European Field Seminar, Spring 2012

Post By:
Tom Cantwell
PEMBA, 2013

Team members from the trip getting to know each other at the welcome dinner
Right after Memorial Day Weekend, 20 MBA students traveled across Europe for the European Field Seminar.  Led by French native Professor Frederic Brunel, our trip brought us to Amsterdam, Brussels, Paris and Budapest as we gained a breadth of knowledge on the impact of European culture and government structure on a variety of industries.  Having led a number of seminars in the past, Professor Brunel provided a great context for business in the European Union, and made an exceptional tour guide during our brief moments of downtime.  Kristen Fischer from the GPO joined us as one of the group leaders as well, ensuring that the group was both organized and safe!  Our class was a mix of both full-time and part-time students with a range of different cultural backgrounds, and graduate concentrations, which provided a great opportunity for everyone to deepen their personal and professional networks.

Monica at the Audi plant in Hungary
Inside the European Commission
Through exposure to a multitude of companies, we learned about many of the unique impacts of both European culture and government on different industries.  In Amsterdam, we witnessed how the efficient nature of the Dutch had an intrinsic impact on operations at Flora Holland, the largest flower auctioneer in the world.  At the Audi plant in Brussels, we learned how plant manager’s general concern for worker safety inspired line workers to drive innovation in the workplace.  We were impressed with the analytical capabilities of the workforce in Budapest, and had the opportunity to learn how financial firms like Morgan Stanley are positioning themselves to develop and maintain a direct line into the emerging Hungarian talent pool.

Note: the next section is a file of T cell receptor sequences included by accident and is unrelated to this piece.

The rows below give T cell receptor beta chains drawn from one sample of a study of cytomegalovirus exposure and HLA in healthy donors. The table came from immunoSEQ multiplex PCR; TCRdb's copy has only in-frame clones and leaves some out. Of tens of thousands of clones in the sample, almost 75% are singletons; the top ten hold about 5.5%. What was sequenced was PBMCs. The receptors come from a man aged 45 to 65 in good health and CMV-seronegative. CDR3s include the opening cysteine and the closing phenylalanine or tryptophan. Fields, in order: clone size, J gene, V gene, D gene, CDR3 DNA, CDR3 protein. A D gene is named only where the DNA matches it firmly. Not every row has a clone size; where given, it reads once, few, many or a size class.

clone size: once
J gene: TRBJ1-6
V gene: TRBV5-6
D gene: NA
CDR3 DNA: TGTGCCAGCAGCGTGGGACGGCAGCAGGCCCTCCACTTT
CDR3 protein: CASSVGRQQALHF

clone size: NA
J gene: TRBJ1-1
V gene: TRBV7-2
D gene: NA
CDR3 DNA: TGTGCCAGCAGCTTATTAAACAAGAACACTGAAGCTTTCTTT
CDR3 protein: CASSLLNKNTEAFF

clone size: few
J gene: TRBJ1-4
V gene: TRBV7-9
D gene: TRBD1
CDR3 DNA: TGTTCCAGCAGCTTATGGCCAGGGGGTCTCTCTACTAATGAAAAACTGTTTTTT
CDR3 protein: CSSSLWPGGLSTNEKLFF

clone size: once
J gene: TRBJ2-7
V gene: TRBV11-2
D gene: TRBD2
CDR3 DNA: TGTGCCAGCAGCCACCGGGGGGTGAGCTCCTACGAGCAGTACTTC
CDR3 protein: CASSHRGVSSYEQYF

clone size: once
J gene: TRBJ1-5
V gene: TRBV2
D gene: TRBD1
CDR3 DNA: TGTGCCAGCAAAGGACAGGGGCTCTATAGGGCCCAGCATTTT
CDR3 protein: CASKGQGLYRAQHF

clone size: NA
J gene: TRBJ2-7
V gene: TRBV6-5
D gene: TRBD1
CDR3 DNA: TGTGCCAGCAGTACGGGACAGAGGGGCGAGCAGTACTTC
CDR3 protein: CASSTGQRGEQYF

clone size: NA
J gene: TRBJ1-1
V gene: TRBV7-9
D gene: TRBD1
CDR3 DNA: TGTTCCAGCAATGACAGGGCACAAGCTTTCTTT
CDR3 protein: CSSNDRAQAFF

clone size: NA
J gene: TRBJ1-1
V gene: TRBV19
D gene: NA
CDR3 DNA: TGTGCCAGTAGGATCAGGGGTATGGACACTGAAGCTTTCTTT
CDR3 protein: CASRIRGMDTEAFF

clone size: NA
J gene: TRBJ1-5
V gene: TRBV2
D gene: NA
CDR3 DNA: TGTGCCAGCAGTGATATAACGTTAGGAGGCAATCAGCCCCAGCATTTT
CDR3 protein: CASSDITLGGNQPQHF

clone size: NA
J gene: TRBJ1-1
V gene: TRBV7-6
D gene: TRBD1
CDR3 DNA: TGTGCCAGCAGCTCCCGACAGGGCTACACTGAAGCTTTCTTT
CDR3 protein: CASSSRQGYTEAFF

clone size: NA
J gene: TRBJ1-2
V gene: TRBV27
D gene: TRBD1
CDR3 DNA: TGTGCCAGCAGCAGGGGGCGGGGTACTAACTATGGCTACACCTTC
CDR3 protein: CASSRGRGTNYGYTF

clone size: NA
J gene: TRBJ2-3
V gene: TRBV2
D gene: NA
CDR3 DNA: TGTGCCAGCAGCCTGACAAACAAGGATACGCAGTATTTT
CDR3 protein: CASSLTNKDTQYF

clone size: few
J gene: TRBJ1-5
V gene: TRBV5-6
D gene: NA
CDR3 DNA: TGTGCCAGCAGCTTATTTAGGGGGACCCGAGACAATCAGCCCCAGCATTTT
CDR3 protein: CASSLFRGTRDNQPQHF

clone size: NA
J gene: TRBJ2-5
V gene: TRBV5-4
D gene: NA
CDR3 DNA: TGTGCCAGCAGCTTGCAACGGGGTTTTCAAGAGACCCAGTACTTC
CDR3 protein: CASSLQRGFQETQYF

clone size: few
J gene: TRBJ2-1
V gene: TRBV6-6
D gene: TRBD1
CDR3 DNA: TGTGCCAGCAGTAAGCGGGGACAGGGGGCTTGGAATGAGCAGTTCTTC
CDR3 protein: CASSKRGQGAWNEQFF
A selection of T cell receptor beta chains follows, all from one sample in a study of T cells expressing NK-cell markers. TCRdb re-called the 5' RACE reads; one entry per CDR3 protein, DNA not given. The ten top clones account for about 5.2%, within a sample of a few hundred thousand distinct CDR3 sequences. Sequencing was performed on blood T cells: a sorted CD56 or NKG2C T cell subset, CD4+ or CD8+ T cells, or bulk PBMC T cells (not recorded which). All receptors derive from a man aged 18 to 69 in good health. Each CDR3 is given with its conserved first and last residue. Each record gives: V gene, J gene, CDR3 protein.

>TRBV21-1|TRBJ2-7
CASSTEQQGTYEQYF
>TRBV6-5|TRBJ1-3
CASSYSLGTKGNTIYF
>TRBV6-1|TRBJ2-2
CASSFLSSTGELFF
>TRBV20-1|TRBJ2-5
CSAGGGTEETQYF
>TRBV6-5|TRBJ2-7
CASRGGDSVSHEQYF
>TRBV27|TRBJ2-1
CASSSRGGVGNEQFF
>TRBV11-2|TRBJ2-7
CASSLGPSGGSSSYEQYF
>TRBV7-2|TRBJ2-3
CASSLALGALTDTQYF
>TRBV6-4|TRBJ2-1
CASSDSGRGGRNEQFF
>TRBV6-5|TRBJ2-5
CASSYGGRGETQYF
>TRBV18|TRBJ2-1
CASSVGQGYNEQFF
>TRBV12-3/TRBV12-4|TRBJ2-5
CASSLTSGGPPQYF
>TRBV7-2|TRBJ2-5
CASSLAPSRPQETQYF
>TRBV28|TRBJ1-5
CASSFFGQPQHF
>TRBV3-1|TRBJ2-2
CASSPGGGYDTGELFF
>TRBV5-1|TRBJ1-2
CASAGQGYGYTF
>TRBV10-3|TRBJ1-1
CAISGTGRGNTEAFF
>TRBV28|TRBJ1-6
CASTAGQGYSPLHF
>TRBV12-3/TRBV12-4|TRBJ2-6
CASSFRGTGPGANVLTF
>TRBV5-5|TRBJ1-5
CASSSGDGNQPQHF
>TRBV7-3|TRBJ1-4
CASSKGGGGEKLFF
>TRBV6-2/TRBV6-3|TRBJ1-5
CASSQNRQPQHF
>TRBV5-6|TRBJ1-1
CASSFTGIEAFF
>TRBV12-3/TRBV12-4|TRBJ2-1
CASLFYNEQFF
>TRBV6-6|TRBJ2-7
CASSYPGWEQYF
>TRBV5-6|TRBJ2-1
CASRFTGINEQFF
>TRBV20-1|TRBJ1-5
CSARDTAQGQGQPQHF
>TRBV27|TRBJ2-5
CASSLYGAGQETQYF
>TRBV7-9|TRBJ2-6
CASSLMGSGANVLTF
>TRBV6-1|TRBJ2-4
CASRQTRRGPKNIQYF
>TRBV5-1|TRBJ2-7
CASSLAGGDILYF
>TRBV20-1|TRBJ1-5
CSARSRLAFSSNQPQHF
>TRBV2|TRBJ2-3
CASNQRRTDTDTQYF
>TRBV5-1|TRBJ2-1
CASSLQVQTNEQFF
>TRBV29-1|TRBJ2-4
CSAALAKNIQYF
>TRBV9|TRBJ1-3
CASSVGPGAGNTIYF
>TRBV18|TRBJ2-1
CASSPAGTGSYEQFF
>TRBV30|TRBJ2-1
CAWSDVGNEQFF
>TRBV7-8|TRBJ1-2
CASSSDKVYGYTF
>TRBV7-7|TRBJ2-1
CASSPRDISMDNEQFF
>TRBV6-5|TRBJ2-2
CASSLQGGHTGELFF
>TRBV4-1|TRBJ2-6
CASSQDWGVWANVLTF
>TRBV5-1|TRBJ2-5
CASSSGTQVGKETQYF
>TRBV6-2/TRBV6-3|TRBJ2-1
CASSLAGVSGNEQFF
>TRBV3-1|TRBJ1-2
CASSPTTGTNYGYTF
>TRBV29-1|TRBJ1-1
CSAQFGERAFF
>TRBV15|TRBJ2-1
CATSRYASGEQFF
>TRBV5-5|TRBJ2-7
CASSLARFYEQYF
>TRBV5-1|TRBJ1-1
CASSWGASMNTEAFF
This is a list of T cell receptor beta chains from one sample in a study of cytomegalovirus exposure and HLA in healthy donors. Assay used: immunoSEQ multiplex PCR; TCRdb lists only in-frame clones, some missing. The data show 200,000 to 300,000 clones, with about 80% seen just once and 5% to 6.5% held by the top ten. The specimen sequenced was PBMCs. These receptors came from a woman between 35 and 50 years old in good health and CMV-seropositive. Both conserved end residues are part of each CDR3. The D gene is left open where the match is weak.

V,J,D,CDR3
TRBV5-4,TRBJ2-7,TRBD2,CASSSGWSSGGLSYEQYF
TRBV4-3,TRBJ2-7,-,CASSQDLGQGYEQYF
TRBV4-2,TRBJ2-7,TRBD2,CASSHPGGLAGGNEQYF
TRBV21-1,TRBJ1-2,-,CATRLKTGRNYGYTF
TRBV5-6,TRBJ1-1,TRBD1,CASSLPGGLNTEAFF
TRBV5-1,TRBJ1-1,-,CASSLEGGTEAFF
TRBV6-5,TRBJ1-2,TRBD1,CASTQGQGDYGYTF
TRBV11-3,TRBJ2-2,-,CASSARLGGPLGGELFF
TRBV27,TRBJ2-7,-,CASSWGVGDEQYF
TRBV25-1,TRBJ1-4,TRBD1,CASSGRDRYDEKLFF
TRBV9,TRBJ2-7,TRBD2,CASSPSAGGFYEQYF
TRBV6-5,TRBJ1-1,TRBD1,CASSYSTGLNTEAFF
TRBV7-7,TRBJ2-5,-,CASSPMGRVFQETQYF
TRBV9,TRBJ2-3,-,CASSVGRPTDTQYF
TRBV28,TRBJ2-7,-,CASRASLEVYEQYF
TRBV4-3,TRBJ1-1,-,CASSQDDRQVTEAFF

Team members posing in Budapest
The timing of the trip was especially unique as we were in Europe during the thick of the Greek debt crisis.  During our visit to Brussels, we were able to meet with economists, financial sector leaders, and members from the European Commission throughout the trip to get their perspective on contributing factors to the crisis, and requirements for a sustainable solution.  We also gained a deeper understanding of how our own economy is interlinked with that of the European Union.

Team members in Paris during the weekend
In front of a windmill outside of Amsterdam the weekend before the trip 
As a member of the Leadership and Organizational Transformation concentration, I personally gained the most in learning about leadership in different European cultures.  In many of the companies we visited, I observed how leaders adapt their styles to get the most out of a European employee base.  Through this observation, I learned that leaders were using the same leadership frameworks that we employ, however they were adapting them to the culture of the organization that they were leading.  The importance of situational leadership has now grown on me, and I have been able to carry apply many of my observations in subsequent leadership coursework. 

Tom is a Manager in Process Improvement at Liberty Mutual Insurance.  He is expected to graduate from the Part Time Evening MBA Program at BU in 2013 with a concentration in Leadership and Organizational Transformation.